The Pacific Northwest Maritime Industries



Photo Gallery

Faculty: Cynthia Kennedy--SEM 3164 through 4/23, then SEM II

Sarah Pedersen--Library

Captains: Sarah Pedersen &Joshua Berger (Seawulff), Dierk Yokum (Lavengro), Jim Taylor (Sophia Christina)

A learning community should begin with a guiding question which we will ask of all our texts and experiences. In this program you will be asked to develop your own question about working the water. One place to begin might be: Why do we go to sea?

We will explore the economic and social history and current conditions of the maritime trades and industry in the Pacific Northwest. We will focus on the contemporary economic and work climate in the maritime industries and trades with emphasis on the Northwest region and Puget Sound as an economic resource. We will use economics, leadership, sociology, race and gender studies, ethnography, history and literary reading and analysis to gain an understanding of the nature of today's maritime work and economy. An extended sailing expedition will include visits to a variety of maritime businesses, tribal communities, historical locales and ports where economic development issues are evolving. The expedition will also focus on the experience of working as crew, the development of leadership within small groups and the creation of an intense and powerful learning community. Students should expect to read and write extensively throughout the expeditions as well as at home, and to engage in extensive work on literary analysis. Workshops and practical application will develop students' skills in mathematics, basic geometry, map reading, weather and astronomy.

This program will collaborate with Astronomy and Cosmologies, Science Seminar and The Physics of Astronomy programs to offer students an additional 2 credit option in Celestial Navigation . Students who choose this option will attend a 2 hour astronomy lab each week on Tuesdays, 7-9 p.m., in addition to regular program activities. Students from The Physics of Astronomy and Astronomy and Cosmologies programs may also register our our weekly Piloting and Inland Navigation workshop. Students who want to take an additional 2 credits of Celestial Navigation, refer to CRN 30777 in Gateway.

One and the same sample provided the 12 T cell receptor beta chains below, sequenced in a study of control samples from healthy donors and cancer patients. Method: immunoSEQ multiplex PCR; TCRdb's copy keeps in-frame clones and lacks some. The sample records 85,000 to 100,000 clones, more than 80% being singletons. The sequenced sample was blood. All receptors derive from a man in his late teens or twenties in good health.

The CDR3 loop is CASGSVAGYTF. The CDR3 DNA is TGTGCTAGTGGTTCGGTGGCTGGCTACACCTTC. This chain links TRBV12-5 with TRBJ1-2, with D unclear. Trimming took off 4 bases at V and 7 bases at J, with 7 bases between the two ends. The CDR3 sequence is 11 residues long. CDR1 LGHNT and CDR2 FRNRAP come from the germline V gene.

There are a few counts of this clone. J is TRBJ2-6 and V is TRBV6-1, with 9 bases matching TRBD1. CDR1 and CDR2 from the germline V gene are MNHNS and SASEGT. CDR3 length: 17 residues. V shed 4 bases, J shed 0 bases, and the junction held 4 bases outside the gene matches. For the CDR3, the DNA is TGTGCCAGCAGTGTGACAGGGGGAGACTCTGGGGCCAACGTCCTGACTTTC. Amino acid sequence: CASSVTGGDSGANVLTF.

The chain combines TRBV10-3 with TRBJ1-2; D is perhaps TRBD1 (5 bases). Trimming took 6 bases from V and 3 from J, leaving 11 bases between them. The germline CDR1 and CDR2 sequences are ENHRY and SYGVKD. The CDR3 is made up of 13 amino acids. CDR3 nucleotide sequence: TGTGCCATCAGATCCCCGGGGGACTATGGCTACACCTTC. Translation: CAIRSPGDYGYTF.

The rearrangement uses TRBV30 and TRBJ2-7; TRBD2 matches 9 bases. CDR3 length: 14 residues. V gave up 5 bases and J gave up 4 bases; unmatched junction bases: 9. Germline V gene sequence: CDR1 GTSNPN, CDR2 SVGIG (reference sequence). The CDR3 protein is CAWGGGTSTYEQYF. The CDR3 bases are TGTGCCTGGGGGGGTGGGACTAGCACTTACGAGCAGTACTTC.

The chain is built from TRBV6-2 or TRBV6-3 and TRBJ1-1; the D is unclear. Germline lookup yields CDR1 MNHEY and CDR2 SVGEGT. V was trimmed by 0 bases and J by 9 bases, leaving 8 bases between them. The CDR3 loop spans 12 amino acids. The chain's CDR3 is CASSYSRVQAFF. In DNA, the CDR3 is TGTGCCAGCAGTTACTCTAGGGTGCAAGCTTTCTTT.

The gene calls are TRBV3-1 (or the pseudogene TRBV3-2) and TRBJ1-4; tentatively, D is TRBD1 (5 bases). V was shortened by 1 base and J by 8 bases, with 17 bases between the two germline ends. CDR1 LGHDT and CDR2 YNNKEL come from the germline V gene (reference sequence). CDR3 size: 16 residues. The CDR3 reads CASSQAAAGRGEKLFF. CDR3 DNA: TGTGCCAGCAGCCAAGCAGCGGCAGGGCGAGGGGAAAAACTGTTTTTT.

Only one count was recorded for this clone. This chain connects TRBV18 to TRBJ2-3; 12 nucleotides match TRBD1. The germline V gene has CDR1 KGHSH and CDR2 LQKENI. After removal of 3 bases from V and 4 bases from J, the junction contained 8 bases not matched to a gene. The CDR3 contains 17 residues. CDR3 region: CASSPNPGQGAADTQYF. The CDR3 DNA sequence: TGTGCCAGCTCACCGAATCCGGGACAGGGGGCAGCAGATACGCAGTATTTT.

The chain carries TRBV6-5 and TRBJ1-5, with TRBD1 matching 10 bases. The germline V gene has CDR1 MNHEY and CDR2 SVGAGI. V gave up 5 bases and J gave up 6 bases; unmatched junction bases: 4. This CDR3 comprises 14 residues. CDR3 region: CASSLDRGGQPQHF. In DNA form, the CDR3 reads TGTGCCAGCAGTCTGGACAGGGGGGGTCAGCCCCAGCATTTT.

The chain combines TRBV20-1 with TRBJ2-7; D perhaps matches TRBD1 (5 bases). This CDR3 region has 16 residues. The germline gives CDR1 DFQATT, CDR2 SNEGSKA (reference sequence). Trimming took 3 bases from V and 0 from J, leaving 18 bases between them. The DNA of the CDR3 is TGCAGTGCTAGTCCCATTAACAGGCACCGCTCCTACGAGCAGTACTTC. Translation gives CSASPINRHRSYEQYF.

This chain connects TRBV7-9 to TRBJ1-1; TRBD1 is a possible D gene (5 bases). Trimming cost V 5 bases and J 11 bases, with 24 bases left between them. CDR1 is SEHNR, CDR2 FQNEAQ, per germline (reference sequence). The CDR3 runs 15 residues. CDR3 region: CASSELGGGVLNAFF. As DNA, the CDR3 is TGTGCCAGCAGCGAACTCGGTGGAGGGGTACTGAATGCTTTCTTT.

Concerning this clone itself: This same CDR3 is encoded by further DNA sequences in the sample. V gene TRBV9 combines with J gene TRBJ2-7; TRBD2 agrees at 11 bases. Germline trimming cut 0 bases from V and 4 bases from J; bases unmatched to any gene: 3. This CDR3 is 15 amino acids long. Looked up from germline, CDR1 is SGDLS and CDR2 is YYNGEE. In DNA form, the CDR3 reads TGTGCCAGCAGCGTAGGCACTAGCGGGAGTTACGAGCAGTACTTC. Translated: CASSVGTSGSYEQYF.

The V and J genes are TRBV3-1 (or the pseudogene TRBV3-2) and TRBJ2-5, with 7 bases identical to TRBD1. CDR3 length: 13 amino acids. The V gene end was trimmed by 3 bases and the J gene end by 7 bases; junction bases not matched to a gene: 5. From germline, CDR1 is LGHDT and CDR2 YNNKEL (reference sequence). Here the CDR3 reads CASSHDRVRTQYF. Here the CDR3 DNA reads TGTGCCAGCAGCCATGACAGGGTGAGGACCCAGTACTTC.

(These titles are in the book store & Orca Books unless otherwise noted)

Shufeldt, Piloting & Dead Reckoning

Alexandra Harmon, Indians in the Making: Ethnic Relations and Indian Identities Around Puget Sound, Introduction & Chapter I "Fur Traders & Natives" (on closed reserve in the library)

A. K. Larssen, The ABC's of Fo'c'sle Living (selections on closed reserve in the library)

Leslie Fields, The Entangling Net: Alaska's Commercial Fishing Women Tell their Lives

Nancy Pagh, At Home Afloat: Women on the Waters of the Pacific Northwest

John McPhee, Looking for a Ship (out of print, 20 copies in the bookstore; share, try used book stores or Summit to borrow copies from other libraries)

Daniel Chasen, Water Link: A History of Puget Sound as a Resource (photocopies for sale in the bookstore)

The Seattle General Strike of 1919 (there's a paper copy in the library as well as this on-line version)

Alexandra Harmon, Indians in the Making, Chapter 8: "Treaty Rights Unfurled" (on closed reserve in the library)